What can my Baby see?

What can my Baby see?

By Desiree Frigenti – Senior Paediatric Physiotherapist & Director of Ocean Kids Health.

A question I often get asked as a Paediatric Physiotherapist is: ‘What can my Baby see’

Infant vision undergoes significant development during the first few months and years of their life.

Here is an overview of the key stages in the development of your infant’s vision:

  1. Newborn Vision:
    • Newborns have limited visual acuity, typically ranging from 20/200 to 20/400.
    • They can see high-contrast patterns and are attracted to faces and bright colours.
    • Infants are more responsive to bold, simple patterns than to detailed ones.
  2. Visual Preferences:
    • Infants often prefer to look at faces and are drawn to high-contrast patterns, such as black and white.
    • They may show a preference for the human face shortly after birth, demonstrating an early social connection.
  3. Tracking Movements:
    • By 2 to 3 months, infants can start tracking moving objects with their eyes.
    • Smooth pursuit movements, where the eyes can follow a moving object, develop gradually.
  4. Colour Vision:
    • Newborns have limited colour vision, with a preference for high-contrast colours.
    • By 2 to 3 months, colour vision improves, and infants can start perceiving a wider range of colours.
  5. Depth Perception:
    • Depth perception, the ability to perceive the distance between objects, begins to develop around 2 to 3 months.
    • Binocular vision, the ability to use both eyes together to perceive depth, continues to improve over the first few months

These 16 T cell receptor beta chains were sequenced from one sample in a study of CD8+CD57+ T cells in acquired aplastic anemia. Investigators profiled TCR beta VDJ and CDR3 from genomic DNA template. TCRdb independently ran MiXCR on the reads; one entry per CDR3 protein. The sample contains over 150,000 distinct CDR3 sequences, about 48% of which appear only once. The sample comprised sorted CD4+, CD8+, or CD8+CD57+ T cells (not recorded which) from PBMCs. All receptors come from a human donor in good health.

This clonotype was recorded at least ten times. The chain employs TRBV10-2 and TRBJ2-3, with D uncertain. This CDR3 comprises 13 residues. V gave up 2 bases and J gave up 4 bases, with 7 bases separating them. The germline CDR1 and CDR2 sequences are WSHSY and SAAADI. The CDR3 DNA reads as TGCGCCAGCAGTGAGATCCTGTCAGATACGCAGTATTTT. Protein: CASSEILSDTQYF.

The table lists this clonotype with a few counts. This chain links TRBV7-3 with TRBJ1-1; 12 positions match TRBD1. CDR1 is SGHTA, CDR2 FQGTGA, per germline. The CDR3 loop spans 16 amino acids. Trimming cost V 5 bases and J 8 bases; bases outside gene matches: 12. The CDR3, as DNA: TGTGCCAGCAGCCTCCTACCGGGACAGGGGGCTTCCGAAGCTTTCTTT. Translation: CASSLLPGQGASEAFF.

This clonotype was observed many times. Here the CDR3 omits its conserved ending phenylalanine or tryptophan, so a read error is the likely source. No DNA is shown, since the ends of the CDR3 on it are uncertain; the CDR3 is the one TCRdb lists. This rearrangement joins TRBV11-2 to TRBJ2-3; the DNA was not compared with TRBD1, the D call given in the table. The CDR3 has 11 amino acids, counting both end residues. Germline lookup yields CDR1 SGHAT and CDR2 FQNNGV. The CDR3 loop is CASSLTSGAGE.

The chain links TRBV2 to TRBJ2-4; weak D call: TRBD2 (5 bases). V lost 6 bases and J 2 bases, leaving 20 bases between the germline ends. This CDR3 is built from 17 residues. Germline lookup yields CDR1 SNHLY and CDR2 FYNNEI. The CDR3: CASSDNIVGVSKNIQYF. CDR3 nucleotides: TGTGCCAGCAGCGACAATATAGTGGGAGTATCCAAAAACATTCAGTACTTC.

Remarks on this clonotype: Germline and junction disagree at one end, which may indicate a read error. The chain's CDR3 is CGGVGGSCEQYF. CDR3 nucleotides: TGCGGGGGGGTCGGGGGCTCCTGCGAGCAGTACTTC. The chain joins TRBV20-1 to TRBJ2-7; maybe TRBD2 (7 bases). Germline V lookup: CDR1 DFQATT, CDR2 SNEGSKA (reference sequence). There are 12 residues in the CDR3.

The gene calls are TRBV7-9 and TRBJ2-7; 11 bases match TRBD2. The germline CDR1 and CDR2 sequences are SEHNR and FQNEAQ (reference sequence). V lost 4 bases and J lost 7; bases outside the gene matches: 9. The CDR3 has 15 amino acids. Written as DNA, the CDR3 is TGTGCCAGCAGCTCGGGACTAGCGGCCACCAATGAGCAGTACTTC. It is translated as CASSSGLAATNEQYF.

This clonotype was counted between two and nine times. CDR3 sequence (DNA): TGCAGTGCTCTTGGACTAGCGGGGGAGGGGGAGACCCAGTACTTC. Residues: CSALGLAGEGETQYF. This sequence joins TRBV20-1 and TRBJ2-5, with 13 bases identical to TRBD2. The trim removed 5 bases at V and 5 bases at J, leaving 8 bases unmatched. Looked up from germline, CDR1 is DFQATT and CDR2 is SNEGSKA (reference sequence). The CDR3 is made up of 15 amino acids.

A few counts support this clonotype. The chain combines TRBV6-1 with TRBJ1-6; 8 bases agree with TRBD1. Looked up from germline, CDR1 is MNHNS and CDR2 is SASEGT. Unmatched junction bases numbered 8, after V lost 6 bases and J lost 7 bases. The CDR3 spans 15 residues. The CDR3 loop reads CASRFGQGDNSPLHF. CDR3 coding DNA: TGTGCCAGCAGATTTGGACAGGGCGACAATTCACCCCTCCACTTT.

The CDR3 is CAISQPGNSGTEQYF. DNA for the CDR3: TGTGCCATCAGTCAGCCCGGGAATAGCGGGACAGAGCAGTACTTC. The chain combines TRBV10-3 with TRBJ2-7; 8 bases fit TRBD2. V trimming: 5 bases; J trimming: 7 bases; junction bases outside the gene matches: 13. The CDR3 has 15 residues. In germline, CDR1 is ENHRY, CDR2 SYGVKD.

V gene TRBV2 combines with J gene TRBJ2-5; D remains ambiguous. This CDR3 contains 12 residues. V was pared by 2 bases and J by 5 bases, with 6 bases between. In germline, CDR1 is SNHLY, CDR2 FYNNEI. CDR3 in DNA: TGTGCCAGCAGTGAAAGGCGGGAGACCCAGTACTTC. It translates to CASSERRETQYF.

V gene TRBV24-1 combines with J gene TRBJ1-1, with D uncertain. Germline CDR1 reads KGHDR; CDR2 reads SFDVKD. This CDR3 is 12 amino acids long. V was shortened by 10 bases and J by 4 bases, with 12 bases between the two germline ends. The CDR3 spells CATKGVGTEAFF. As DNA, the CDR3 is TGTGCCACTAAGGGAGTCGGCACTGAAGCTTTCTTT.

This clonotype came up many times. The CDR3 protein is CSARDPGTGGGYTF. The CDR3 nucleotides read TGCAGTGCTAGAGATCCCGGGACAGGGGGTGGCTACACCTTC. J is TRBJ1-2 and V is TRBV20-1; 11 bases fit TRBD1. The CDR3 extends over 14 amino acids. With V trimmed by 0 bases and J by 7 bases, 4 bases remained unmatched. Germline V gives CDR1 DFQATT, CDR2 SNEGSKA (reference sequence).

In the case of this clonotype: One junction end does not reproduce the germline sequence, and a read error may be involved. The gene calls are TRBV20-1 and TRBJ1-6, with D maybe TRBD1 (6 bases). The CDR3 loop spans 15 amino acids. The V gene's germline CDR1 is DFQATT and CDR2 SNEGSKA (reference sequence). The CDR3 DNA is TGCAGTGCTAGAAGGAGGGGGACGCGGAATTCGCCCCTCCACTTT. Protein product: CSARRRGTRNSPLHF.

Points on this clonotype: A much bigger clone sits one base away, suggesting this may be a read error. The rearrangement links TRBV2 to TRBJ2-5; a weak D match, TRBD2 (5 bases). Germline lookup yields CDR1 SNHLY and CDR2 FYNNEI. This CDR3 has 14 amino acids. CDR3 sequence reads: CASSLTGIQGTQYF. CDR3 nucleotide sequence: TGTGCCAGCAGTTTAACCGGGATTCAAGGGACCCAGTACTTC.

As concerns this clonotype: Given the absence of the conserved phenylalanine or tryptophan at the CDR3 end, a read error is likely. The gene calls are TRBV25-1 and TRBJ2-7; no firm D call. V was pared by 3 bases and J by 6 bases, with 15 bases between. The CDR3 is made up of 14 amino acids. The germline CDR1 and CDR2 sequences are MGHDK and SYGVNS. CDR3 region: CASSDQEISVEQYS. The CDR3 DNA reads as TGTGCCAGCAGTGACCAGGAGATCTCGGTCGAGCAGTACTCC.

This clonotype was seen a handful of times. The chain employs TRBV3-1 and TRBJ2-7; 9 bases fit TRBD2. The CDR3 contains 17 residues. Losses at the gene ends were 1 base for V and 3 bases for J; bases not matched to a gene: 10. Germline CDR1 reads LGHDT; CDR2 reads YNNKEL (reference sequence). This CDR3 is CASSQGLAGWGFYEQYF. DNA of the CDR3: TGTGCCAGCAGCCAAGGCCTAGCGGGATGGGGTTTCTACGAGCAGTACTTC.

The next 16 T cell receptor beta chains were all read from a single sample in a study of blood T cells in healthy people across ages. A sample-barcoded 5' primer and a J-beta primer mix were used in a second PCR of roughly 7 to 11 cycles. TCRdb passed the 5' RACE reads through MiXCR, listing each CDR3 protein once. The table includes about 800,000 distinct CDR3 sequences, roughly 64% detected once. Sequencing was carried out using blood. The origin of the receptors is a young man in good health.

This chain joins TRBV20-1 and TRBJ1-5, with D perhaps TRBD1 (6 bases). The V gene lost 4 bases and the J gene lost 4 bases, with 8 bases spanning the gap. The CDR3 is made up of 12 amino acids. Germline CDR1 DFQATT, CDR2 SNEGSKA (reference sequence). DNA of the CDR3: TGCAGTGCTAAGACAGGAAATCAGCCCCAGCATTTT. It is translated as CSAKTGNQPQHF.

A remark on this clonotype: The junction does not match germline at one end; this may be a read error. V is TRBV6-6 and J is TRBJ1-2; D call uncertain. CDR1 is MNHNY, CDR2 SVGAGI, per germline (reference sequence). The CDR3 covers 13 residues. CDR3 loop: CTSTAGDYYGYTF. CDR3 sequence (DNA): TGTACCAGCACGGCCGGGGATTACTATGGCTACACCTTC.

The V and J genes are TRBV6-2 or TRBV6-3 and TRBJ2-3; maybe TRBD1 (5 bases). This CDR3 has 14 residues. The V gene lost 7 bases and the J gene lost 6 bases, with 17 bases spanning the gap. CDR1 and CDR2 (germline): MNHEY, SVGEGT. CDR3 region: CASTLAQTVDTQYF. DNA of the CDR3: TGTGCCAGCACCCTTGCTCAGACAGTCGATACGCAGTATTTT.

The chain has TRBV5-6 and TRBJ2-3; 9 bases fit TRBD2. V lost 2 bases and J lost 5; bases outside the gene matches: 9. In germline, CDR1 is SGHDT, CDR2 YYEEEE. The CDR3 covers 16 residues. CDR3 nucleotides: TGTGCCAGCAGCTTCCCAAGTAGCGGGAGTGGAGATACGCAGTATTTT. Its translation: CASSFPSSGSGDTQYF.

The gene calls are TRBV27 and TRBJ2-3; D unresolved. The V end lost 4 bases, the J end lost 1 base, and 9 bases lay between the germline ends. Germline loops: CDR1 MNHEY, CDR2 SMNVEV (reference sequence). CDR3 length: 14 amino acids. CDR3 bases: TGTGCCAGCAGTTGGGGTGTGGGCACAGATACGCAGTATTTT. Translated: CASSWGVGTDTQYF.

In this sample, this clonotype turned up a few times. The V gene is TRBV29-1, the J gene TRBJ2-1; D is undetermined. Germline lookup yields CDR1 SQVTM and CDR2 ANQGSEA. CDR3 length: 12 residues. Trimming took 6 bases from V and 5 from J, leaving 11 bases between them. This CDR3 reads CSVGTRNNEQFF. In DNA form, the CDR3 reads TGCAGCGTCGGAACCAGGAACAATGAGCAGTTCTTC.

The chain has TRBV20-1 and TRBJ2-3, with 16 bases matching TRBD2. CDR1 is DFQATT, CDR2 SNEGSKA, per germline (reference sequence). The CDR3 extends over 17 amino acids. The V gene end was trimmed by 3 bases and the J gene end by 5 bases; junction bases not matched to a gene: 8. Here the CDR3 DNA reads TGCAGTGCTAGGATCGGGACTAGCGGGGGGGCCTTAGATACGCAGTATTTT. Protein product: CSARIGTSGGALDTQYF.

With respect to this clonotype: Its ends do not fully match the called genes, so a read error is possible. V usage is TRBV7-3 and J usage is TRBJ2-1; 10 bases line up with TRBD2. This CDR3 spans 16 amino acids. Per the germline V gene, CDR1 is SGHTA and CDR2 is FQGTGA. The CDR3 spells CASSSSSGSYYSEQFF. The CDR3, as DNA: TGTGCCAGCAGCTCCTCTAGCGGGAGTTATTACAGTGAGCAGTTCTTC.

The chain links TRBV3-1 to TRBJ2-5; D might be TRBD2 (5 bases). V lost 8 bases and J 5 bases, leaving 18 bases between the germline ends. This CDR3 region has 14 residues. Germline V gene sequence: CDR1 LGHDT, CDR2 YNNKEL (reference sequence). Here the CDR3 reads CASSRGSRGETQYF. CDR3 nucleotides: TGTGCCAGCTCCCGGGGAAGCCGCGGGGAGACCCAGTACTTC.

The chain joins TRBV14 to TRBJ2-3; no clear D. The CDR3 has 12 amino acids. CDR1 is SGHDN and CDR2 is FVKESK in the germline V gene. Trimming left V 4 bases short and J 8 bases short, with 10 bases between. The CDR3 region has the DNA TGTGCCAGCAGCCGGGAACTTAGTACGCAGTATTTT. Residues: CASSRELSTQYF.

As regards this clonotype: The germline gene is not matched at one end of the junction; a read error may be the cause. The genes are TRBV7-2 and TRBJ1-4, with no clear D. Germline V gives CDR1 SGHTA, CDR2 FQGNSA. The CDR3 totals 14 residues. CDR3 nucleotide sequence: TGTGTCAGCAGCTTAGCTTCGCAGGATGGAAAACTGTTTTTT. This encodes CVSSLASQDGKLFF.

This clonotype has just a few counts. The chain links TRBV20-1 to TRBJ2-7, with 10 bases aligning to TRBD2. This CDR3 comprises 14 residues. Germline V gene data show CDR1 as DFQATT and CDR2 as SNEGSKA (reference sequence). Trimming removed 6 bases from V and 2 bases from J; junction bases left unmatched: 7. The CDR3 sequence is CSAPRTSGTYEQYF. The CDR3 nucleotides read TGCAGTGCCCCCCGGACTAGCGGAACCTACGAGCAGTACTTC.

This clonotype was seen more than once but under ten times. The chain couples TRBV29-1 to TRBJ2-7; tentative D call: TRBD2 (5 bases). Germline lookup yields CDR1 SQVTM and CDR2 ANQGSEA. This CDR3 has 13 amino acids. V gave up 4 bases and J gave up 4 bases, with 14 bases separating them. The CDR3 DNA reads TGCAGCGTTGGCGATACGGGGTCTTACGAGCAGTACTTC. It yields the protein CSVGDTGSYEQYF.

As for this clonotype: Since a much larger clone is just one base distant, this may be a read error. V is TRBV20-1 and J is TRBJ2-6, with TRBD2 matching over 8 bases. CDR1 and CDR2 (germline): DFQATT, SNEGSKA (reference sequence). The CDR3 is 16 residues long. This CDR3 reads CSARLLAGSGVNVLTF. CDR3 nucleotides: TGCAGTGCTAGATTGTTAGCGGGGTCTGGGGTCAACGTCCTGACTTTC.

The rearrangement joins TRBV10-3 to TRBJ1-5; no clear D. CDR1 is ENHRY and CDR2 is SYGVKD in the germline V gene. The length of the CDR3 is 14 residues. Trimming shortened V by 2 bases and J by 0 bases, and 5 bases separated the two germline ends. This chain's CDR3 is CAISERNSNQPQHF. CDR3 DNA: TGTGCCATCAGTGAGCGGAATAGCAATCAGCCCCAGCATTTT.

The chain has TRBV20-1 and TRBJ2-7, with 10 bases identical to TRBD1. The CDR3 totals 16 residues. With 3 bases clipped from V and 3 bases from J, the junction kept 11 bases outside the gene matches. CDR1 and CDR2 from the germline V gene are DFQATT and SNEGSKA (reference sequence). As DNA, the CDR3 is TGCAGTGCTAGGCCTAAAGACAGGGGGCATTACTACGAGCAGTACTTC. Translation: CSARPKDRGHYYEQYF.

6. Visual Acuity:
    • Infants’ visual acuity improves gradually over the first year.
    • By 6 months, many infants have a visual acuity of around 20/20.
  7. Hand-Eye Coordination:
    • Around 4 to 6 months, infants start developing hand-eye coordination, allowing them to reach for and grab objects.
    • This coordination is crucial for exploring the environment and manipulating objects.
  8. Object Permanence:
    • Object permanence, the understanding that objects continue to exist even when not visible, begins to emerge around 4 to 7 months.
  9. Visual Exploration:
    • As infants become more mobile, their ability to visually explore their surroundings improves.
    • Crawling and later walking contribute to a richer visual experience for your baby.

It is important to note that individual variations in development exist, and the timeline for these milestones can vary among infants.  A child’s eyes are their most important organs of sense, as up to 80% of all sensory impressions are registered through their sight.
Eye check-ups are recommended if you have any concerns to ensure that any potential vision issues that your baby might have are detected and addressed early on.

Desiree Frigenti
Senior Paediatric Physiotherapist

Our Ocean Kids Health team are here to help you and your child thrive!